Statistics hold the power to do many things, but “shocking” is generally not one of them.

However, the latest bi-annual release from the Bureau of Labor Statistics (BLS) stats did just that:

Median job tenure in hotels and restaurants increased 44% from 2002 to 2012.

How is that possible if we keep hearing hospitality operators consistently grumbling about a lack of longer-tenured candidates?

If job tenures are lengthening but employers are seeing fewer and fewer résumés with better than average tenures, then it would stand to reason that the situation is polarizing: The small population of longer-tenured employees remains small but their length of employment continually increases, creating the illusion that their overall population is growing. In fact, the increasing tenure of this rare species masks the shorter-tenured employees’ ever-shrinking longevity.

As an industry, how do we handle this?

Our clients place a high value on job tenure for a variety of reasons. So do we. We were debating this paradigm shift at last week’s leadership meeting. Questions put to the floor:

  • If this trend continues, how many long-tenured employees will there be in ten years?
  • Can a short-tenured candidate become a long-tenured employee when there is a better culture fit?
  • Can we do better at qualifying shorter-tenure candidates to see how much of the short tenures were due to the employer and not the candidate?
  • Is this the “new normal” and everyone needs to get used to it?
  • Did we lose more longer- or shorter-tenured managers to career change after the Great Recession?
  • Are the longer-tenured employees retiring faster than they are being replaced?

Scott Lager challenged: “They’re out there. You just have to work hard to find them!” I love that. Scott has proven to be one of the top recruiters in hospitality, and has earned the trust of his many clients. I fundamentally agree with Scott but I also believe that a short tenure isn’t always the fault of the employee (though a string or pattern of short tenures does indicate that the candidate’s growth in decision-making is stunted).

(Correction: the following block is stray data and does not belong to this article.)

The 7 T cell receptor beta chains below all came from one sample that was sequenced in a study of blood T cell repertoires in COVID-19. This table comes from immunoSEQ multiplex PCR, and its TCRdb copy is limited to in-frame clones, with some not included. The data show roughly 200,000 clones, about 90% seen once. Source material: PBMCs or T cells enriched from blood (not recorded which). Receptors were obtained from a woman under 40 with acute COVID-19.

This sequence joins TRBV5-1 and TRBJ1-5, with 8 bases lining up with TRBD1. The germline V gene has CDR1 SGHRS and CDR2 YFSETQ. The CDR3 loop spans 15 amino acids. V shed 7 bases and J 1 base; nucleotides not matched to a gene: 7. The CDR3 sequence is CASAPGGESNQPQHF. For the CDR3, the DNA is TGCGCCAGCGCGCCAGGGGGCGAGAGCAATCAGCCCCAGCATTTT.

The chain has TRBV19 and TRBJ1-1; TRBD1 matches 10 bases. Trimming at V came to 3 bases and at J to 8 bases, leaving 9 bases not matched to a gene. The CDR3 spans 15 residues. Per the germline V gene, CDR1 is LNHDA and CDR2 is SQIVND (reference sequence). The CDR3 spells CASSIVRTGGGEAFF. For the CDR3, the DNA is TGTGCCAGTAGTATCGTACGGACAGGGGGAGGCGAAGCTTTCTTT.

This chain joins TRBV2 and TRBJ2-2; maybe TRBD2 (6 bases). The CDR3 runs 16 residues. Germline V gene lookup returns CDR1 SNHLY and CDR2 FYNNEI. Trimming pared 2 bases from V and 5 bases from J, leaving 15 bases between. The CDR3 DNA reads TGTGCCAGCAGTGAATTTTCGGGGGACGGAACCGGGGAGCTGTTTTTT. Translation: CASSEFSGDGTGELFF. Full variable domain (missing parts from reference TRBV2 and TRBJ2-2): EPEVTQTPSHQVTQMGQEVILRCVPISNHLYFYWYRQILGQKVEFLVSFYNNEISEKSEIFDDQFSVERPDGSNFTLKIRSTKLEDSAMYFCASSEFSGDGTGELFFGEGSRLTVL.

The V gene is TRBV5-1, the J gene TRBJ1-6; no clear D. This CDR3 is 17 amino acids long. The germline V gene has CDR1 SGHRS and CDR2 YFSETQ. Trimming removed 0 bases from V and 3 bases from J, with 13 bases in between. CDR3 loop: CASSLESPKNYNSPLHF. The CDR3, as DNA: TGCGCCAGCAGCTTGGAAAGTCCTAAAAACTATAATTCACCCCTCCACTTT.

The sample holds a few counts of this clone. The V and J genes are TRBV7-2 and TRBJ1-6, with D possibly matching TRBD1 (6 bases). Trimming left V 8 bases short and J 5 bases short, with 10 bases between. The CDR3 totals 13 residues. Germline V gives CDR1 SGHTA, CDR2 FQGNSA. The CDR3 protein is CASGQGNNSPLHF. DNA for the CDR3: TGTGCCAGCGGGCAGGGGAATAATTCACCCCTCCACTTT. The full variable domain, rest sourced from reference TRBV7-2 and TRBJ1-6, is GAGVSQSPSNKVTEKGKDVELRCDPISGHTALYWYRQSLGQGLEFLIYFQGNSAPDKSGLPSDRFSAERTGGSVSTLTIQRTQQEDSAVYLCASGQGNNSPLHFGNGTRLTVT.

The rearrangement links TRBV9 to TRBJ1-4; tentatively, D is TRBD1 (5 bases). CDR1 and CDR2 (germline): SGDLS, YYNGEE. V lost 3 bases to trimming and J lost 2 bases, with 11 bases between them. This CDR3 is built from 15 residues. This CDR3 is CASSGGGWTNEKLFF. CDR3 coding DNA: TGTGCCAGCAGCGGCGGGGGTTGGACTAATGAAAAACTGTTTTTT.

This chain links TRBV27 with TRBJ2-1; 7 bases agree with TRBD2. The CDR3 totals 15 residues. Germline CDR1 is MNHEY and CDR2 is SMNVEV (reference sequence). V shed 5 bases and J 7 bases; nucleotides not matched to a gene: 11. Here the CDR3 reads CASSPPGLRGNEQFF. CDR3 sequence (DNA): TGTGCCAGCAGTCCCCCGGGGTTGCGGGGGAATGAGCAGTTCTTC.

Our Solution: Tailor the Recruiting

Last week I met with the Multiunit Director of Operations of a successful restaurant group. He is a client, colleague, and dear friend who is probably in the minority of restaurant leaders. While he does not want to interview candidates with repeated short or micro-tenures, he is open to consistent tenures of less than two years ”if they have what it takes to succeed with us.”

Hmm… If we can connect the “if” with the “us,” then we can discern the best fits for his group and empower them for the growth they are projecting.

We met with key stakeholders within the company to understand the mix of behavior traits, skills, and experience that make a long-term culture fit. Then we went back to the lab and looked for overlapping data:

  • What traits were mentioned by everyone?
  • Emphasized by everyone?
  • What wasn’t said?

The result: Seven unmistakable and unavoidable traits specific to my client’s company. From this list we tailored a list of questions, most of them with several layers of sub-questions. We then created a range of acceptable answers for each question, and shared that work with our client to ensure we are on the same page.

These questions moved to the front 10 minutes of the interview, because if the candidate’s answers don’t match the desired responses to a high degree, the rest of the interview doesn’t matter.

This process is not brand new. It is a form of behavioral interviewing that has been used increasingly in the last decade. Are you using it, or have the pressures of day-to-day operations kept you from implementing a proprietary process?

Until next month, ponder your own internal retention work. Consider this excerpt from the January 9, 2014 article in QSR Magazine “Why People Quit” written by Dr. Jerry Newman, SUNY Distinguished Teaching Professor of Organization and Human Resources:

“People don’t behave the way we want them to for three reasons: Either they don’t have the ability to do what we want; they aren’t motivated to do what we want; or something in the environment is stopping them from doing what we want. Reducing turnover is about figuring out which of these is the primary cause of your turnover.”

Consistent, sustainable growth requires a focus on all three areas to ensure the right candidates are placed in the right role, motivated properly and turned loose to build success.